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Being A Black Police Officer In America
What is it like to be a Black Officer In America?
Growing up, in East Palo Alto in the shadows of Stanford University, I used to ride my bicycle all over the affluent neighborhoods of Palo Alto and the extremely affluent neighborhoods of Atherton. I was always well aware of where I stood when I ventured into those neighborhoods. I was from the wrong side of the creek. I was from over there. I was one of them. I could see it in the eyes of the people driving by, wondering if I was looking to break into one of their houses or vandalize one of their expensive cars.
It did not bother me at the time because I knew what the great equalizer was going to be. I was being educated at a private school, I was going to go to college and one day, and unlike many of those I knew from the neighborhood, I had no criminal record. I was on track to become someone who commanded respect, admiration, and appreciation from all. I would be a police officer.
This dream came true for me many years later. As I went through the academy, I thought a lot about those days riding through different areas. I thought about how different it would be once I was wearing a badge and wearing an official police uniform. I was excited, and the future was bright.
Following graduation from the academy, the reality of the job became apparent to me quickly. I knew that the criminals did not like the police. That made logical sense. The police were trying to stop them from doing what they wanted to do. What took me by surprise was the number of educated, non-criminal folk out there that did not like the police. To me this was illogical. The officers I knew got into the profession in order to do good. They were willing to risk their lives every day because they were following a calling to protect society. These people saw media depictions of crooked cops beating citizens, and heard reports of cops using their authority for personal gain and attributed that to the rest of the officers in America. Appalling, but not to surprising. But wait, there's more!
While on a call at a local park, a citizen reported to me that there was an white male in the park swinging a rope with a knife at the end. When I stopped the subject and spoke with him about the knife, an older black man approached me. He said "Why don't you quit harassing that man?" I told him I would talk with him when I was done with the weapon wielding man. When I was done, I spoke with the older black man.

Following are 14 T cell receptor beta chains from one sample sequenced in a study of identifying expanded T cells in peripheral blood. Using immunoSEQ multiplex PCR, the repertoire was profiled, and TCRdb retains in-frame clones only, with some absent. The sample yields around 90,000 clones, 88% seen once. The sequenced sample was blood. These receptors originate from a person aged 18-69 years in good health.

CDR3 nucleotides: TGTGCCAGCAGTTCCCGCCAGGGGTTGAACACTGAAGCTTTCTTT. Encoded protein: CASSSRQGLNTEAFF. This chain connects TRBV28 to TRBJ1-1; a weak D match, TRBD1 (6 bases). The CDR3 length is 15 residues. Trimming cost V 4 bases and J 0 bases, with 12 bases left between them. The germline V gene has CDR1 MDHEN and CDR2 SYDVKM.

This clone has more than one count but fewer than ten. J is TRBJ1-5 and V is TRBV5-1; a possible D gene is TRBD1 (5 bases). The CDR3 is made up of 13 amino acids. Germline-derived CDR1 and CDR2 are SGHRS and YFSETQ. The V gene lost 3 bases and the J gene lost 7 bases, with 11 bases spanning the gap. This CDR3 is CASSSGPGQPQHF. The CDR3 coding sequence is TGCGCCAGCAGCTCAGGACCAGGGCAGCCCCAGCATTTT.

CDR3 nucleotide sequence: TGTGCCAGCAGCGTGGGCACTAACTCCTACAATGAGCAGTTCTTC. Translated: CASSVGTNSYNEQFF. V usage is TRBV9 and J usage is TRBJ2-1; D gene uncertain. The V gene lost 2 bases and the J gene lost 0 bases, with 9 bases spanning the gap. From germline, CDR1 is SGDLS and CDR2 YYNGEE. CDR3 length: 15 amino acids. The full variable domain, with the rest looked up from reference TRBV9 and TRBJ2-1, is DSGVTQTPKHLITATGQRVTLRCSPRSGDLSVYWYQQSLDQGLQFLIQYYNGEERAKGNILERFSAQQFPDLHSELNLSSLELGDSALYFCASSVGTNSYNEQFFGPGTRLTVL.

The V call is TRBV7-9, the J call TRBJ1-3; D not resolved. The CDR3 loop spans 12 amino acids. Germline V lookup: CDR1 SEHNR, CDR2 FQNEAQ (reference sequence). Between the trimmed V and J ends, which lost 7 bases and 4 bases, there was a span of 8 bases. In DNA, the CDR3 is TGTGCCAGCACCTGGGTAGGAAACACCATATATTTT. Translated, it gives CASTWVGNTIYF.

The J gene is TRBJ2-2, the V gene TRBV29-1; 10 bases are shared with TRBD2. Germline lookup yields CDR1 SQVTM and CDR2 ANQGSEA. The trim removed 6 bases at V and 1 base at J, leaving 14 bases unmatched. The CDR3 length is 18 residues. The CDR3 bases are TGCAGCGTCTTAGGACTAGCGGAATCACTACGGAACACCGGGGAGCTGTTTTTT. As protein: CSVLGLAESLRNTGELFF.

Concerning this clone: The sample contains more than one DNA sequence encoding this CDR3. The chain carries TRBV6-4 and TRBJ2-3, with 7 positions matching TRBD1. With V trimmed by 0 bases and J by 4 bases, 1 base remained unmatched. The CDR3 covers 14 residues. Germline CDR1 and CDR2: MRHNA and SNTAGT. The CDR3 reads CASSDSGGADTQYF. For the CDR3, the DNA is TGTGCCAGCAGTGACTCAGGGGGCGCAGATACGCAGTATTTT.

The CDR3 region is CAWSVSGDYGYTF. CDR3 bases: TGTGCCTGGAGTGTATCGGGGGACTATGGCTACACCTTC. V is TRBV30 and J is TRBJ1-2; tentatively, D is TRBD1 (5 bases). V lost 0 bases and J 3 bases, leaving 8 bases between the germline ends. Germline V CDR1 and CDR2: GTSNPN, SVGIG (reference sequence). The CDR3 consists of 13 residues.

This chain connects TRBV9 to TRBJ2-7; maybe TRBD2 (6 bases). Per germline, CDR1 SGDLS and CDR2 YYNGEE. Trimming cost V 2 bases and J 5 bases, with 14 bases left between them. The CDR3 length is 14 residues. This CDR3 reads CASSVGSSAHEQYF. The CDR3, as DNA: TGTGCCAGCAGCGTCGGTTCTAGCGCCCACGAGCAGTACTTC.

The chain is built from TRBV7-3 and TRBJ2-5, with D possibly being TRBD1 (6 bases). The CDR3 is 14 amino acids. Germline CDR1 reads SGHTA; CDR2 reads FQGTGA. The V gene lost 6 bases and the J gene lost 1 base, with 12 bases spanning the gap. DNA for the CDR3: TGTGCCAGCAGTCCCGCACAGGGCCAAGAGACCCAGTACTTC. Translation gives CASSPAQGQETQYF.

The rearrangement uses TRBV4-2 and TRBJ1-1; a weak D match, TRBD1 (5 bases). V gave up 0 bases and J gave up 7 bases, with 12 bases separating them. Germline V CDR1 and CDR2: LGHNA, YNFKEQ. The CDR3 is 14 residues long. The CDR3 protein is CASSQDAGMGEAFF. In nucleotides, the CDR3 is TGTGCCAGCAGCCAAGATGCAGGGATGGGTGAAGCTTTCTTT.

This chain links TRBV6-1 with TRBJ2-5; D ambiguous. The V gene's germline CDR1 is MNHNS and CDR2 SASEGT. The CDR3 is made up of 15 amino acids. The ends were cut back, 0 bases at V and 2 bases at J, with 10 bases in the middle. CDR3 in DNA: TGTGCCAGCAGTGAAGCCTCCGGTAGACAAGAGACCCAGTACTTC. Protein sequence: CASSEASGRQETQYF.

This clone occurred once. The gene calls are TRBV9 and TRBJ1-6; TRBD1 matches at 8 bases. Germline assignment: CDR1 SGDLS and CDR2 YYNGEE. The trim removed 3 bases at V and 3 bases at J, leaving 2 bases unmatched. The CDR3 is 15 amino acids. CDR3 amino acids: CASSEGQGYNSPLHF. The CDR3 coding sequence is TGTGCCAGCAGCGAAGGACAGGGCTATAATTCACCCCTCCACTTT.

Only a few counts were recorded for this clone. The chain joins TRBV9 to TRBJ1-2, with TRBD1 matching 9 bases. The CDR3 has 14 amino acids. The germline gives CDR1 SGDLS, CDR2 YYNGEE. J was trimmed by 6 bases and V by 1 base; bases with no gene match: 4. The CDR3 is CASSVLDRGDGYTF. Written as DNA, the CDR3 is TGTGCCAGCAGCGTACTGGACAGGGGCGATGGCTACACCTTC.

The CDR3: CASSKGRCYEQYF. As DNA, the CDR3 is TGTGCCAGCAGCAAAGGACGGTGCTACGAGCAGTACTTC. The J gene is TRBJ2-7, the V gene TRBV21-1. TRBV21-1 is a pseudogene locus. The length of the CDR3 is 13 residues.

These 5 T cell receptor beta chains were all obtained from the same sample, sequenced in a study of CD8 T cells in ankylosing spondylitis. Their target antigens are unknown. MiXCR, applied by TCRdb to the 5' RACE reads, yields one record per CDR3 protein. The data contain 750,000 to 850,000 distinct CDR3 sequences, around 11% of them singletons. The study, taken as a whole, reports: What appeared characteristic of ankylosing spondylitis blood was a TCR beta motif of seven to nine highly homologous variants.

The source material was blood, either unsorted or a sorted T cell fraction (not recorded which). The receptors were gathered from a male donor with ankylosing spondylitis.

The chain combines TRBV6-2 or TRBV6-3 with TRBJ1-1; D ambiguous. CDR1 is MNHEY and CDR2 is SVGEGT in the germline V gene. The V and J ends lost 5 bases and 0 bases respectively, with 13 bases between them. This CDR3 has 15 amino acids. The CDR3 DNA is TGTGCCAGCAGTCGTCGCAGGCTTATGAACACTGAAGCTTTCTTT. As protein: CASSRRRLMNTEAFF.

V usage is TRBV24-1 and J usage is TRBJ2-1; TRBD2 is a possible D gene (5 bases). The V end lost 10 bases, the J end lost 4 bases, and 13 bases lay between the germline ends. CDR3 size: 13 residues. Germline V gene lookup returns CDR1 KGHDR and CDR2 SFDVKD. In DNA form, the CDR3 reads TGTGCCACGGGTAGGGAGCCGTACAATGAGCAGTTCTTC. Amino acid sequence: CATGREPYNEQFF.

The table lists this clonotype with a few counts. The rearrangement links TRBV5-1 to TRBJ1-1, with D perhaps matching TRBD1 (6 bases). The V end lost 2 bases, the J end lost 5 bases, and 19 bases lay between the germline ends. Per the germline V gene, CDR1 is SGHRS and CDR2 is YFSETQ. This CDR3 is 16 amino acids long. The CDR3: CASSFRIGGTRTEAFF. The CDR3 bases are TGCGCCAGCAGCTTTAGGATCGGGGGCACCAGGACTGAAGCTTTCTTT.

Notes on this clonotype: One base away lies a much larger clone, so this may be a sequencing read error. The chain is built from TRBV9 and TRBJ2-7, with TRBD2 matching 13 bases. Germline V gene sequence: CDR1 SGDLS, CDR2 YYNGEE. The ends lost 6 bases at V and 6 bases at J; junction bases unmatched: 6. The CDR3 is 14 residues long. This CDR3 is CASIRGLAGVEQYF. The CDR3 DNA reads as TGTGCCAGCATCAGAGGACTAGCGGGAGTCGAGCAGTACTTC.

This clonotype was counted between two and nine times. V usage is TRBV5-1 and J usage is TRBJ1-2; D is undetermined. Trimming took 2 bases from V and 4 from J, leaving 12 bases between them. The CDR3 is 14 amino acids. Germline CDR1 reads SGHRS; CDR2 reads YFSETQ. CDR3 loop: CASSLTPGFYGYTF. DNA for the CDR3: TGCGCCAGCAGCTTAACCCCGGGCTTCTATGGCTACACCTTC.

I asked him why he thought I was harassing the guy with the knife. He promptly informed me that he walked with Dr. Martin Luther King Jr. and that he thought I should be ashamed to wear the uniform. My reply:
"I appreciate what you did, fighting for our rights to do what at the time only whites were legally able to do. In fact, I would venture to say that because of what you did, and what you fought for, I am able to wear this uniform. You should be proud! The unfortunate thing is that though you don't know me, and you don't know the situation, you assume that I am doing something wrong. Isn't that exactly what racist whites did to you during the civil rights era. They would look at you, not knowing anything about you or your situation and assume you were up to no good. And if you are against me wearing the uniform, then you are really saying you think only non-blacks should be wearing it."
So the question is this; What is it like being a black officer in America? It is difficult to say the least. Every police involved shooting sparks debate in the family and with friends. Like many of my black officer friends, I have those in the family that are, well, ghetto. The debates can be particularly colorful with them.
At work, often black officers are made to feel invisible. That is to say, when the group is brainstorming or analyzing a situation, their comments are often blown off and never considered. What they say can easily be misunderstood. I have felt at times that I am speaking another language. And when they demand to be heard, the question is why are you being so confrontational and angry?
I think the main tool a black officer has to find is a mentor. A mentor can help a black officer navigate the minefield of mistakes and image breakers that makes up a law enforcement career. As a black officer, every move has to be thought out. Every reaction is political and has to be calculated because it can easily result in that officer being blacklisted. Your mentor does not have to be black. They just have to be someone who has navigated their career successfully and who is willing to help guide the officer in their career development.